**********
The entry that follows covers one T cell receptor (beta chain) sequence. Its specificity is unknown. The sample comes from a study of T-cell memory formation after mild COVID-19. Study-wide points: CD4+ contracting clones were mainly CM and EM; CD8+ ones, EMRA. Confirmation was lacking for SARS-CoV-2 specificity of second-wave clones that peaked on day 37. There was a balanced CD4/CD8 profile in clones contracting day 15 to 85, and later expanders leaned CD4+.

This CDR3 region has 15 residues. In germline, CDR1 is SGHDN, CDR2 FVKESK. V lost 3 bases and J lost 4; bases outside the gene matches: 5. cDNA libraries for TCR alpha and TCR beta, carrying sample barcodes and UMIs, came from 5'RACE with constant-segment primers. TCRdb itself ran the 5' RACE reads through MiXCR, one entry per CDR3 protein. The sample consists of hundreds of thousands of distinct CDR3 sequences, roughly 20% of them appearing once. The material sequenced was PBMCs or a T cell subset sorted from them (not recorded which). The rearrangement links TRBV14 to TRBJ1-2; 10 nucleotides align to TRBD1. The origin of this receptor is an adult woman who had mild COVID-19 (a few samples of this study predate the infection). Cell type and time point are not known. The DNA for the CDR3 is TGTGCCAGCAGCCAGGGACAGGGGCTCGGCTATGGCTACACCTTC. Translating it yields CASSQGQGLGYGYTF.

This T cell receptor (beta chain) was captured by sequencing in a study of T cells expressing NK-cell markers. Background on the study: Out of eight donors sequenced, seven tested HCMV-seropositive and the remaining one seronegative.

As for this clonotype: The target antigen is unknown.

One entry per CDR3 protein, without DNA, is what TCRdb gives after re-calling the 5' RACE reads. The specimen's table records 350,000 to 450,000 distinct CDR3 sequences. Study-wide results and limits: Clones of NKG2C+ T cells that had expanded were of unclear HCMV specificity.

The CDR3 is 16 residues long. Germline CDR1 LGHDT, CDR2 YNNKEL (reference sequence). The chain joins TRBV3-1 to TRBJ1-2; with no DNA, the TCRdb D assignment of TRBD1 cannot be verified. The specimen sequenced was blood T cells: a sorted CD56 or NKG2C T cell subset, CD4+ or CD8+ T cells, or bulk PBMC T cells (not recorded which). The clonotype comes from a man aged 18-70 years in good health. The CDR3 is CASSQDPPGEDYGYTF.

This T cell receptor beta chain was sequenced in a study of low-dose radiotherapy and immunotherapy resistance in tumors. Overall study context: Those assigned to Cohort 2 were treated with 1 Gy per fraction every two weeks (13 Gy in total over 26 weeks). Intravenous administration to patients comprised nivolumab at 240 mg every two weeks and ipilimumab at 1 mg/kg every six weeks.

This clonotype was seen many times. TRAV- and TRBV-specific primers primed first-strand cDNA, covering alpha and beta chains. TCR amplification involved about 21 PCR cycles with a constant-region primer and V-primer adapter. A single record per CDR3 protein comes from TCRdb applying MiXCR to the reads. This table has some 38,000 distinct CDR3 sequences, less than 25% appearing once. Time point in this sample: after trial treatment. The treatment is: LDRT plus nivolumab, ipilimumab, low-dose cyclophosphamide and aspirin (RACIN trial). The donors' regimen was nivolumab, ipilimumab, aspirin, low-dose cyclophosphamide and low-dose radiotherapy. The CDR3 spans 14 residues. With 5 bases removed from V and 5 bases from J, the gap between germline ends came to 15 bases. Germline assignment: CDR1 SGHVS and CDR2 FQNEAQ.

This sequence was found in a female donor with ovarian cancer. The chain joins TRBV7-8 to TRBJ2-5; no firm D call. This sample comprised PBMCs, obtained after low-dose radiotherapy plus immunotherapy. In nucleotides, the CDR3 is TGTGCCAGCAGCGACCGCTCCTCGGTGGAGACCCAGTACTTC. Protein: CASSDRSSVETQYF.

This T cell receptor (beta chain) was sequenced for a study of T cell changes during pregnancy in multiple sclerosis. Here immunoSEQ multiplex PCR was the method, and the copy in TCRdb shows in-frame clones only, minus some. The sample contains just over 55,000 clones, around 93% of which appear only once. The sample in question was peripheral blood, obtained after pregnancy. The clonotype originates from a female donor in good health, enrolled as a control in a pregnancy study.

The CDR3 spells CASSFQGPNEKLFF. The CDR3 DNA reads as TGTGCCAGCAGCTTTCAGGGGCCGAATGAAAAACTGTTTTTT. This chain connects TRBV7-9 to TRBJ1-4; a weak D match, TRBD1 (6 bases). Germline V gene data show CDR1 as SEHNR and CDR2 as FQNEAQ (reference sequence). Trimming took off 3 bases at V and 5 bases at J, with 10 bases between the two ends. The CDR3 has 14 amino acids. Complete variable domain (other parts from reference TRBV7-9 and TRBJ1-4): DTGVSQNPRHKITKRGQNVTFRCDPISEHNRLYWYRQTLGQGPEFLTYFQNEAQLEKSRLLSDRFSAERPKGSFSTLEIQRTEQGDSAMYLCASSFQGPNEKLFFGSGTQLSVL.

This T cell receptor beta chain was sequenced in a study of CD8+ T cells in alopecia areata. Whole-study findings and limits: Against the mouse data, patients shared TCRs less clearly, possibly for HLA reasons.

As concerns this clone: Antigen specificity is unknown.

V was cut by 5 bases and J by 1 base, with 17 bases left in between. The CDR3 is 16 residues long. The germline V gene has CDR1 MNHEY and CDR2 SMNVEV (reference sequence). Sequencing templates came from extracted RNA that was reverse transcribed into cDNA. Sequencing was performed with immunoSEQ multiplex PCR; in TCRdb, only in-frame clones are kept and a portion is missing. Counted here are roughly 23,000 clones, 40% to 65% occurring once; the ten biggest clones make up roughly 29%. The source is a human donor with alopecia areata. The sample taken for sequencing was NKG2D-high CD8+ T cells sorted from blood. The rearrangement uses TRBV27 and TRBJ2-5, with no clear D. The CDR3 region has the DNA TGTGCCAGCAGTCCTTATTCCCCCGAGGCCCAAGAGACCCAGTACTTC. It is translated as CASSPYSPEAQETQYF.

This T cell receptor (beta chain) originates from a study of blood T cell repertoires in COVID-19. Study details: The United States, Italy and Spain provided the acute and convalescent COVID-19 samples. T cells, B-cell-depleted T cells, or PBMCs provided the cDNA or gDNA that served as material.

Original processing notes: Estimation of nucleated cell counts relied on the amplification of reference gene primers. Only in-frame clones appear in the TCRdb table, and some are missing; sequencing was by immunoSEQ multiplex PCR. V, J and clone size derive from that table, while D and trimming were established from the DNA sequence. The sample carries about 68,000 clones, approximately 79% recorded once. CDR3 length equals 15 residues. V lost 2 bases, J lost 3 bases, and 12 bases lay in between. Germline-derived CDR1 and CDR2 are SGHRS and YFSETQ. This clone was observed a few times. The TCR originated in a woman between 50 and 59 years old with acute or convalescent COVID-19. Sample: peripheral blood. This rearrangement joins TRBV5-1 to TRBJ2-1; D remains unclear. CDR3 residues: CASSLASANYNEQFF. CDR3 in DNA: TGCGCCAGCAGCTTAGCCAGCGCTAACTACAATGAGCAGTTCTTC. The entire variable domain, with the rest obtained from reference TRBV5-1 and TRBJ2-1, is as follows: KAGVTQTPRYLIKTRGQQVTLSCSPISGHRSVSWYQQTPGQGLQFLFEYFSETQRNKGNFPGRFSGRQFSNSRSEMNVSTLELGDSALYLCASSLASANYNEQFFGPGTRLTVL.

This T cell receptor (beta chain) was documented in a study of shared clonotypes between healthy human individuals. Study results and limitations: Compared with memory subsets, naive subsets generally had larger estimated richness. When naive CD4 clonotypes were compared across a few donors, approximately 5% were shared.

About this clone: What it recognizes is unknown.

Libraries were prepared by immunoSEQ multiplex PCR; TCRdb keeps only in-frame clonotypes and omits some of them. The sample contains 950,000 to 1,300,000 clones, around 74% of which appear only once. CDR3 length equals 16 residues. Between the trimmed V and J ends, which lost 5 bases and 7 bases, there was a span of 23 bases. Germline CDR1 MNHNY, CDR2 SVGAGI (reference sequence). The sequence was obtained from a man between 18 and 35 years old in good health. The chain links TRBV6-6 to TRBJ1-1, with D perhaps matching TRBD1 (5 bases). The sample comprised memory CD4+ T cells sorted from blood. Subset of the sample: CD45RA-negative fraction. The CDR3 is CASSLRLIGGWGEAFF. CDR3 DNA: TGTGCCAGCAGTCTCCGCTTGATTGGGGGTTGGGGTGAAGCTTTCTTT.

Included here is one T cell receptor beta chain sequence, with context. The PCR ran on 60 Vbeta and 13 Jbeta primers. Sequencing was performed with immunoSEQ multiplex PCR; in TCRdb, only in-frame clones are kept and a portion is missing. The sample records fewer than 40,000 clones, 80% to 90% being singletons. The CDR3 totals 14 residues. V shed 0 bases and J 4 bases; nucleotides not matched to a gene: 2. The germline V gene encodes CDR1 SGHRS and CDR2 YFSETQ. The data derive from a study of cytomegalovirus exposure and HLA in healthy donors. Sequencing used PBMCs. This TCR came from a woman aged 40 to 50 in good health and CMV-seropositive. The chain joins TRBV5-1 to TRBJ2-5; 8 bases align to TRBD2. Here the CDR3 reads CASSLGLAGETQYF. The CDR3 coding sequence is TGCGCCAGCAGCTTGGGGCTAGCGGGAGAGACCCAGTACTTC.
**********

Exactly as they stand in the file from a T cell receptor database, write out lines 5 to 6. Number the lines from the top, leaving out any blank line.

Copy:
One entry per CDR3 protein, without DNA, is what TCRdb gives after re-calling the 5' RACE reads. The specimen's table records 350,000 to 450,000 distinct CDR3 sequences. Study-wide results and limits: Clones of NKG2C+ T cells that had expanded were of unclear HCMV specificity.

The CDR3 is 16 residues long. Germline CDR1 LGHDT, CDR2 YNNKEL (reference sequence). The chain joins TRBV3-1 to TRBJ1-2; with no DNA, the TCRdb D assignment of TRBD1 cannot be verified. The specimen sequenced was blood T cells: a sorted CD56 or NKG2C T cell subset, CD4+ or CD8+ T cells, or bulk PBMC T cells (not recorded which). The clonotype comes from a man aged 18-70 years in good health. The CDR3 is CASSQDPPGEDYGYTF.